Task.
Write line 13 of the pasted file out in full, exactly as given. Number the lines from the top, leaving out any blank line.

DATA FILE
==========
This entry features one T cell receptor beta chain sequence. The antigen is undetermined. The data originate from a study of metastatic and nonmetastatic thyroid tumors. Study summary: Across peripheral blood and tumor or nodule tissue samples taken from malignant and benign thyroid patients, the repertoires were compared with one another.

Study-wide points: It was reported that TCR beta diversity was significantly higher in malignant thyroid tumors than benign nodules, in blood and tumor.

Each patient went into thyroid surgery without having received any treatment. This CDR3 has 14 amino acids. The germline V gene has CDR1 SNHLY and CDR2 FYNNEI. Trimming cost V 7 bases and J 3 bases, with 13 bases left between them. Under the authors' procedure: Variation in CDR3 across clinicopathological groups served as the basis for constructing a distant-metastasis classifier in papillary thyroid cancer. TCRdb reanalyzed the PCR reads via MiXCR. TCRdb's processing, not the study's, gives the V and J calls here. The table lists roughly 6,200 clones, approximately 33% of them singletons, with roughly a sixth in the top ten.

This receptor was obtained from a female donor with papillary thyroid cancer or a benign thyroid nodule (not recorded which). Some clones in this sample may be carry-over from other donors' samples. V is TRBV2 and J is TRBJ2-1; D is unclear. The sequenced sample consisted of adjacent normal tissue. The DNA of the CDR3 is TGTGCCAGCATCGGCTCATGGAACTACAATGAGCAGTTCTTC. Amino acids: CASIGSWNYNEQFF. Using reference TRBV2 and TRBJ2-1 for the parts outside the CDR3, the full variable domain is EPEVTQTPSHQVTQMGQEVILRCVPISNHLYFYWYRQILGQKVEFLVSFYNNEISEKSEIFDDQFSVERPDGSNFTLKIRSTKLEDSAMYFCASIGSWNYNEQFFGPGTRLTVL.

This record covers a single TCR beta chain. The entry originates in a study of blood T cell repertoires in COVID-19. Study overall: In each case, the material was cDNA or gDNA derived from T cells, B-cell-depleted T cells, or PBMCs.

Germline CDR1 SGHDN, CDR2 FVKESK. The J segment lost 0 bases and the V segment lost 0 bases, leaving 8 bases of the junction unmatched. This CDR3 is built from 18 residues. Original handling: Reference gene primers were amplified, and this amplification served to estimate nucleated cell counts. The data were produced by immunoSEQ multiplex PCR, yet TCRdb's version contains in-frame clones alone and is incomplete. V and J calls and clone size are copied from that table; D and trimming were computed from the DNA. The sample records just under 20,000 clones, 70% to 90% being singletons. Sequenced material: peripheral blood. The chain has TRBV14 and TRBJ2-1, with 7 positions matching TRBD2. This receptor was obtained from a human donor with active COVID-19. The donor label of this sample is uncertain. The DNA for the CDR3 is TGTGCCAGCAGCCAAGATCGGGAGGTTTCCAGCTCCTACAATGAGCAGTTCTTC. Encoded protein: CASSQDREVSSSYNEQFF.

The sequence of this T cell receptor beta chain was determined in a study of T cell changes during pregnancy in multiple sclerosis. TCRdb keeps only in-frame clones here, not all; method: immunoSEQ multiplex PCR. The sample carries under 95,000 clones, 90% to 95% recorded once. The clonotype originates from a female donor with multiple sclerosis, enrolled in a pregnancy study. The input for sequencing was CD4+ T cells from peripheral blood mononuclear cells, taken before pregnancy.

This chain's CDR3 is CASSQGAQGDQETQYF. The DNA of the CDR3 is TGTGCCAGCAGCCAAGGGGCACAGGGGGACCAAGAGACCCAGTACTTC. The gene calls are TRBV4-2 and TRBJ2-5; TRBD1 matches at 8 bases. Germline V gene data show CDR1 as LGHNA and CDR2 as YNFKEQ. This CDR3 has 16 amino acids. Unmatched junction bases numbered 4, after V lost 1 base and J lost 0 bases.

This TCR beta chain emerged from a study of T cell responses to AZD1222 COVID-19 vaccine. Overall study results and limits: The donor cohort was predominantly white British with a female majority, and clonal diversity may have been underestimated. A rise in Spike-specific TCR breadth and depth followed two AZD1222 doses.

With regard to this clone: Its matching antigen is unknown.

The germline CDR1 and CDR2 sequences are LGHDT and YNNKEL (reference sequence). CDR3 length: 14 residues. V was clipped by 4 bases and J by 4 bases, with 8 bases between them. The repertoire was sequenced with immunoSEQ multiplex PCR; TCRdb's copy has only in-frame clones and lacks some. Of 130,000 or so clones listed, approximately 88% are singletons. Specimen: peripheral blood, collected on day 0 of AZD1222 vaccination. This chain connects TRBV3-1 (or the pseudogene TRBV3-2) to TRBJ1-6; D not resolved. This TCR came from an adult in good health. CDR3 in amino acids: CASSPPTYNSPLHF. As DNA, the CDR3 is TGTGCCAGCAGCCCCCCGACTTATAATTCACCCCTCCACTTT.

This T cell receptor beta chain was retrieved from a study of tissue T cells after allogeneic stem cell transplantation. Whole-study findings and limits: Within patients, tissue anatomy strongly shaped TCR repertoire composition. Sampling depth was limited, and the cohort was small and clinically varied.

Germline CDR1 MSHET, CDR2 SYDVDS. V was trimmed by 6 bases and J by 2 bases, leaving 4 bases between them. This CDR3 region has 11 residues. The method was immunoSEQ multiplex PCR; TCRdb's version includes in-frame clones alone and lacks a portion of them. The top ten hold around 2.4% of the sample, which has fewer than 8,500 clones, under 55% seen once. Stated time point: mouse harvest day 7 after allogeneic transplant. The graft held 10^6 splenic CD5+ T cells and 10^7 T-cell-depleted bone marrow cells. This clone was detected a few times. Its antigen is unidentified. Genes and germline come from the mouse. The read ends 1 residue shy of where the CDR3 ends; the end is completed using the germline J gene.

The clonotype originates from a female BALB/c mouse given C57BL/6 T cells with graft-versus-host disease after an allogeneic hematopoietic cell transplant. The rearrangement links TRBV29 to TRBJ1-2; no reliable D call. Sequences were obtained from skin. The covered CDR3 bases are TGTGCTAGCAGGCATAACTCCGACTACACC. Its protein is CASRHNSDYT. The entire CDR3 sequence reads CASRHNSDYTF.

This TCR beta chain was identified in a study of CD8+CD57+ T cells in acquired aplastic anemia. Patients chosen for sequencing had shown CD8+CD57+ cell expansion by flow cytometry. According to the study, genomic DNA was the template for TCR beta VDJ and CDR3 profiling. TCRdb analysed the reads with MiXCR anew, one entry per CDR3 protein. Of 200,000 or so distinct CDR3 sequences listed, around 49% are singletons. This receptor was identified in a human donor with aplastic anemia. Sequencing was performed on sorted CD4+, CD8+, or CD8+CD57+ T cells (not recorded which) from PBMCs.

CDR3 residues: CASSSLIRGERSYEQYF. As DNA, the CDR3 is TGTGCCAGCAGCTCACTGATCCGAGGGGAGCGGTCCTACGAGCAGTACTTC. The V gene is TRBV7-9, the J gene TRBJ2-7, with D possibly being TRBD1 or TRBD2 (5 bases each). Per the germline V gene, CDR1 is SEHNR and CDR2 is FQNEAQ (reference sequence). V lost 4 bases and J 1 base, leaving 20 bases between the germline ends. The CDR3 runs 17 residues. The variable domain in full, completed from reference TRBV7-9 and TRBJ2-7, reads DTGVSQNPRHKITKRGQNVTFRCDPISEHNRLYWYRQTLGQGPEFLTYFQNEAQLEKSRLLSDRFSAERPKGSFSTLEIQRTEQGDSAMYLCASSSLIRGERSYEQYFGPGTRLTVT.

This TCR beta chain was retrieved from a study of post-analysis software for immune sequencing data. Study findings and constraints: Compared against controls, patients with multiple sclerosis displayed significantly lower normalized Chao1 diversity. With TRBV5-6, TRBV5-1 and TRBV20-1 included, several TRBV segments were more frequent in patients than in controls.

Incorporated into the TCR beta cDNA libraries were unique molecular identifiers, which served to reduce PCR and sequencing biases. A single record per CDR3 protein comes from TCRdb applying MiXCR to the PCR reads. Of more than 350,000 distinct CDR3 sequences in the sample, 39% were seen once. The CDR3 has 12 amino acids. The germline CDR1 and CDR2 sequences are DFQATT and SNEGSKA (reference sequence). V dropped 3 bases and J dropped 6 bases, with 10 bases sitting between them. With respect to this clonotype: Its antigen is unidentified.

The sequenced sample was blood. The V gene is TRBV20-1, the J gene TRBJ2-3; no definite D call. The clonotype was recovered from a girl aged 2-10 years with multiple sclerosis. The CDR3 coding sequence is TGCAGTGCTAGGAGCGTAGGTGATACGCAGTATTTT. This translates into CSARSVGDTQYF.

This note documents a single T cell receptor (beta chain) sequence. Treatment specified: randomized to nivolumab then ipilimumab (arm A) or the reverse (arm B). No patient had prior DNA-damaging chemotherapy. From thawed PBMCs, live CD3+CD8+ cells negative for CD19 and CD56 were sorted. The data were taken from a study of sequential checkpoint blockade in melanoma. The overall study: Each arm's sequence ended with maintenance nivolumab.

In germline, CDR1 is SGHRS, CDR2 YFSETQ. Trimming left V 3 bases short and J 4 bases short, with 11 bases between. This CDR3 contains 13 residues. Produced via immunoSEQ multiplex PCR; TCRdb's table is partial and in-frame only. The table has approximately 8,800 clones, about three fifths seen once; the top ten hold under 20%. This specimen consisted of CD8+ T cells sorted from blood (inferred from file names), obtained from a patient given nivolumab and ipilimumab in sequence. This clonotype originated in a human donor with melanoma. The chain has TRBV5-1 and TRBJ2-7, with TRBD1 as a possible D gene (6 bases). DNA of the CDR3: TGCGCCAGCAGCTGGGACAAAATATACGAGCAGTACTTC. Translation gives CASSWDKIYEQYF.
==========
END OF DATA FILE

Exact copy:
Germline CDR1 MSHET, CDR2 SYDVDS. V was trimmed by 6 bases and J by 2 bases, leaving 4 bases between them. This CDR3 region has 11 residues. The method was immunoSEQ multiplex PCR; TCRdb's version includes in-frame clones alone and lacks a portion of them. The top ten hold around 2.4% of the sample, which has fewer than 8,500 clones, under 55% seen once. Stated time point: mouse harvest day 7 after allogeneic transplant. The graft held 10^6 splenic CD5+ T cells and 10^7 T-cell-depleted bone marrow cells. This clone was detected a few times. Its antigen is unidentified. Genes and germline come from the mouse. The read ends 1 residue shy of where the CDR3 ends; the end is completed using the germline J gene.